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Jun 28, 2011
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ICSC tempers June sales view

By
Reuters
Published
Jun 28, 2011

June 28 - The International Council of Shopping Centers has slightly tempered its outlook for June sales at leading U.S. retail chains, but stands by its outlook for the full year.

ICSC
The Time Square Adult Shopping Center in Manhattan - photo: corbis

Speaking at the Reuters Consumer and Retail Summit, ICSC Chief Economist Michael Niemira said on Monday that at the retailers tracked by ICSC, he expects June sales at stores open at least a year to rise about 3 percent, including a lift from higher gasoline prices that boosts sales at retailers that operate fuel pumps.

"Three percent isn't bad, but it (has been) a lot more uneven over the last month," Niemira said, adding that the forecast is at the low end of his prior 3 to 4 percent range.

"It's a function of where we are in the business cycle," he said. Consumer demand is "more choppy and I think it's an environment that you have to be a bit more cautious, innovative and keep your eye on the consumer much more closely."

Even though consumer spending may get a lift in coming months as gasoline prices come down, Niemira said "moderate" is the word he would choose to describe the environment for the rest of the year.

"I really don't see us seeing a huge lift in consumer spending. At best we are likely to keep the momentum going," Niemira said, referring to the second half of the year, which includes the key back-to-school and holiday shopping seasons.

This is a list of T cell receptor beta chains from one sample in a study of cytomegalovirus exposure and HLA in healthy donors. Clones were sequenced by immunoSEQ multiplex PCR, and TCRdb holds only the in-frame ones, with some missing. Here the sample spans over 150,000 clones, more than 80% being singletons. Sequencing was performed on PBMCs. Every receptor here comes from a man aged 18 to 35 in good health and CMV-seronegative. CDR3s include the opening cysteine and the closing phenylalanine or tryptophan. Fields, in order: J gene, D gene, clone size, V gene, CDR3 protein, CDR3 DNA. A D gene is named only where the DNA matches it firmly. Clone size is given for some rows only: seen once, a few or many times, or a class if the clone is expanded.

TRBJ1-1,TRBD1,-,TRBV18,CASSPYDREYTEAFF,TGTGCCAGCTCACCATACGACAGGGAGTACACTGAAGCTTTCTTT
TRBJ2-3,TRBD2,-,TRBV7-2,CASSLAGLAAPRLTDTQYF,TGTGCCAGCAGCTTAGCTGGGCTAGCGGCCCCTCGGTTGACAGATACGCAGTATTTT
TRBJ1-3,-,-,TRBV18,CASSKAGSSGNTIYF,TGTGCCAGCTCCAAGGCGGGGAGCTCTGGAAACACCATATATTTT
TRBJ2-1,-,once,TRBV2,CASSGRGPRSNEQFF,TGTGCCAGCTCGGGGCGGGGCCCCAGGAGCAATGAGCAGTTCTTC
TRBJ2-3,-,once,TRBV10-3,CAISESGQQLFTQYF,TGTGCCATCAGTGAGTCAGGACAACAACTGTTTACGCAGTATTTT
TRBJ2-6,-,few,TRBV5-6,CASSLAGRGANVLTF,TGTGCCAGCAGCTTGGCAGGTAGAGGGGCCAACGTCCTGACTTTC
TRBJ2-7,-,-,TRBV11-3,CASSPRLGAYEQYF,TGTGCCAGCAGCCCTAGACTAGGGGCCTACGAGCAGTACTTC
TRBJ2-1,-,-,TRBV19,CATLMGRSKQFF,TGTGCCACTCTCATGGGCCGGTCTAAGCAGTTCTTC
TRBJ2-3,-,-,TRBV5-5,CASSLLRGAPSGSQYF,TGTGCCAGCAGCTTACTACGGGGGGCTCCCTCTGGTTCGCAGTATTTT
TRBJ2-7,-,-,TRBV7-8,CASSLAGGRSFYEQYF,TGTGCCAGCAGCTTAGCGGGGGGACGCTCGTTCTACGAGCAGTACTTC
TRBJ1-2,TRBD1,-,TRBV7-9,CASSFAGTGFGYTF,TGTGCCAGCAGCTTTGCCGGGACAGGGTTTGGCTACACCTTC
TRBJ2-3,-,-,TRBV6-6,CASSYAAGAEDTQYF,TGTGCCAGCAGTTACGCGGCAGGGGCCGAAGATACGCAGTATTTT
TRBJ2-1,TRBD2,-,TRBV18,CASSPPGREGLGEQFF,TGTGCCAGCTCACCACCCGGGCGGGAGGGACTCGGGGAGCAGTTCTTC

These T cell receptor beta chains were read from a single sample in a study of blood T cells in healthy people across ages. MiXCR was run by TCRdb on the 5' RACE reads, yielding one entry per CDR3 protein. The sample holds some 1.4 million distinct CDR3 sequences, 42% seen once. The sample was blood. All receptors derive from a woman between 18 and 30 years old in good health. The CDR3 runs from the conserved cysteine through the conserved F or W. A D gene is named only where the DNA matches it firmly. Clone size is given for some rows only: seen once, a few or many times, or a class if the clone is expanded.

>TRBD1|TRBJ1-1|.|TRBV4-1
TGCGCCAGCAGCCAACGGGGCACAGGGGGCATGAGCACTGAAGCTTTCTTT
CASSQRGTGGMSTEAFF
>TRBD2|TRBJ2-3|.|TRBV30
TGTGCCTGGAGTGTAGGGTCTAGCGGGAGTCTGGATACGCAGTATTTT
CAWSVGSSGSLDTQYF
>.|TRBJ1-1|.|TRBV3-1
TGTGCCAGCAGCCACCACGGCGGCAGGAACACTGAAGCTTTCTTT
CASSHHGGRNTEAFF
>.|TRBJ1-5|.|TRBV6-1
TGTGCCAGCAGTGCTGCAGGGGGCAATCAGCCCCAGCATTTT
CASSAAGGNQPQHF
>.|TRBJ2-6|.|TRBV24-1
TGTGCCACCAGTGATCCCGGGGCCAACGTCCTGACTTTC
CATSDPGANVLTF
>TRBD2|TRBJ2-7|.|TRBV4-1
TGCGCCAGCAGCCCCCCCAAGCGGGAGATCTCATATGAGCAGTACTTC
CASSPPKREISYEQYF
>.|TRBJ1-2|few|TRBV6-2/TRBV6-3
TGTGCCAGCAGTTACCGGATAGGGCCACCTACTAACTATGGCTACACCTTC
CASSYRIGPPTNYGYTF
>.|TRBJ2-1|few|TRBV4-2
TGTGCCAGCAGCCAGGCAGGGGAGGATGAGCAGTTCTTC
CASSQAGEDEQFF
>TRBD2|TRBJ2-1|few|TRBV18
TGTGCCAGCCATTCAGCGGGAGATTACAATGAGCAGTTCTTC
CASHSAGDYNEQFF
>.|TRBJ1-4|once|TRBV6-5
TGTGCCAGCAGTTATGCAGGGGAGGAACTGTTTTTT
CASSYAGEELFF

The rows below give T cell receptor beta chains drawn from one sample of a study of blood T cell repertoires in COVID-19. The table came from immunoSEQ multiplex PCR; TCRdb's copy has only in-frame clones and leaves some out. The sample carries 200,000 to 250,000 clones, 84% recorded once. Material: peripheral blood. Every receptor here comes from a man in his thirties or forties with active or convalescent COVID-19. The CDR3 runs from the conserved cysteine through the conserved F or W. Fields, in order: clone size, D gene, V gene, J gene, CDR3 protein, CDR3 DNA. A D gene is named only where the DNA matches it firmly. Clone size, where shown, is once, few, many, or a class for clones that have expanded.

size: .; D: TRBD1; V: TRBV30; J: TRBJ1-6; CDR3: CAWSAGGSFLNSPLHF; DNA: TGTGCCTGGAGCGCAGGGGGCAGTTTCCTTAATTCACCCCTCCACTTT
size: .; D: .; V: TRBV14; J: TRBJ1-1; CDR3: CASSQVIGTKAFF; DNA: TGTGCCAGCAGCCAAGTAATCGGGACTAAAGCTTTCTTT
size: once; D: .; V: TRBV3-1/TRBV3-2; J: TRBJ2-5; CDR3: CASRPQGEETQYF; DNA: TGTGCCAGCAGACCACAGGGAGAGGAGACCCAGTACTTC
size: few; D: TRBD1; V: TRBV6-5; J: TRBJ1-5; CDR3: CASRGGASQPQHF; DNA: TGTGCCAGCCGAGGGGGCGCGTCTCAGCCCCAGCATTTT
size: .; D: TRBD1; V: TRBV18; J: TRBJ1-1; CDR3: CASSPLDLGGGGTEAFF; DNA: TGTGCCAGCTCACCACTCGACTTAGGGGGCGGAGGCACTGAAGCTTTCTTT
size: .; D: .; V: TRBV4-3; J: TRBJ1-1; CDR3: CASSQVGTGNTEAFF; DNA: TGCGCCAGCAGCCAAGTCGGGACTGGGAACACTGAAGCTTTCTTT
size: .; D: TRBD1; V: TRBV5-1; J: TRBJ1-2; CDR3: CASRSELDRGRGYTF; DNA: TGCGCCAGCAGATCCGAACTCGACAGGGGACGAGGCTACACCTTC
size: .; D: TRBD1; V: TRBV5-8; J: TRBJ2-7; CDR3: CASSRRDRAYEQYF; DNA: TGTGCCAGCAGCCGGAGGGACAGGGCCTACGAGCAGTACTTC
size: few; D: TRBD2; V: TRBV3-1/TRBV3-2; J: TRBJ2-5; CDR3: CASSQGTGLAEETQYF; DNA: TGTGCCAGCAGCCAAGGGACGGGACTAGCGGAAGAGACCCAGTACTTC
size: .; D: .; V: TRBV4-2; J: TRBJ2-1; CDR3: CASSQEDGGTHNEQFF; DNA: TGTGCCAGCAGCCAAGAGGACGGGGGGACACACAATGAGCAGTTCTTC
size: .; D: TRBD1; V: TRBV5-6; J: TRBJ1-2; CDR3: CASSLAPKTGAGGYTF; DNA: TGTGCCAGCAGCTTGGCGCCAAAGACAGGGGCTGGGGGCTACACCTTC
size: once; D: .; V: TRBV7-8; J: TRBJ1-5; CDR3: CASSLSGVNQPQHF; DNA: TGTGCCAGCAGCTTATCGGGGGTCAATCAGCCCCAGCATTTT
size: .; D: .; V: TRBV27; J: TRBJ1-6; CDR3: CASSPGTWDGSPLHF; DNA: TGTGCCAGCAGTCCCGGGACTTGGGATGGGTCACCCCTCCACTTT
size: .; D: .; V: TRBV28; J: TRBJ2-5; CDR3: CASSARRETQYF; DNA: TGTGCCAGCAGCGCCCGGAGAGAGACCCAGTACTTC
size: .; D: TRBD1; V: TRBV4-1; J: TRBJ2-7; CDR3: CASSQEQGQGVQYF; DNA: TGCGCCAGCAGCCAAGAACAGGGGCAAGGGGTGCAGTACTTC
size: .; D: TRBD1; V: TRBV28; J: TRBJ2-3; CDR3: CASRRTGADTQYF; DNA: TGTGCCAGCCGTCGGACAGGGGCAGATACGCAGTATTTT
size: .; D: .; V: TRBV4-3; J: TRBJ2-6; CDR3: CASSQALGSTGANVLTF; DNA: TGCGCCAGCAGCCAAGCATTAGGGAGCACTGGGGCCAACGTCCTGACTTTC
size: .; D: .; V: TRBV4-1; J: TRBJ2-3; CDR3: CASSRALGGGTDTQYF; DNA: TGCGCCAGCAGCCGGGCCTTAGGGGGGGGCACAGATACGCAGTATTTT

He said he expects an overall gain of about 3.5 percent for the full year, in line with the trade group's earlier forecast.

That level of growth is "sort of what you would expect" given the current economic situation, Niemira said.

"The risk is it slows from that pace because you're not getting a boost from employment," he said.

Niemira said he was keeping an eye on the industrial and financial sectors.

"Green jobs are a nice talking point but it's not enough jobs to matter. As long as our financial sector is still weakened I think that is a problem," he said.

But the retail sector has been enjoying strong profits, and Niemira said that boded well for the economy.

"Keep an eye on those profits because that's really the telltale sign of where the industry's going and where ultimately the economy's going," Niemira said. "As long as profits continue to be strong, so too does the industry."

(Reporting by Martinne Geller; Editing by Matthew Lewis and Tim Dobbyn)

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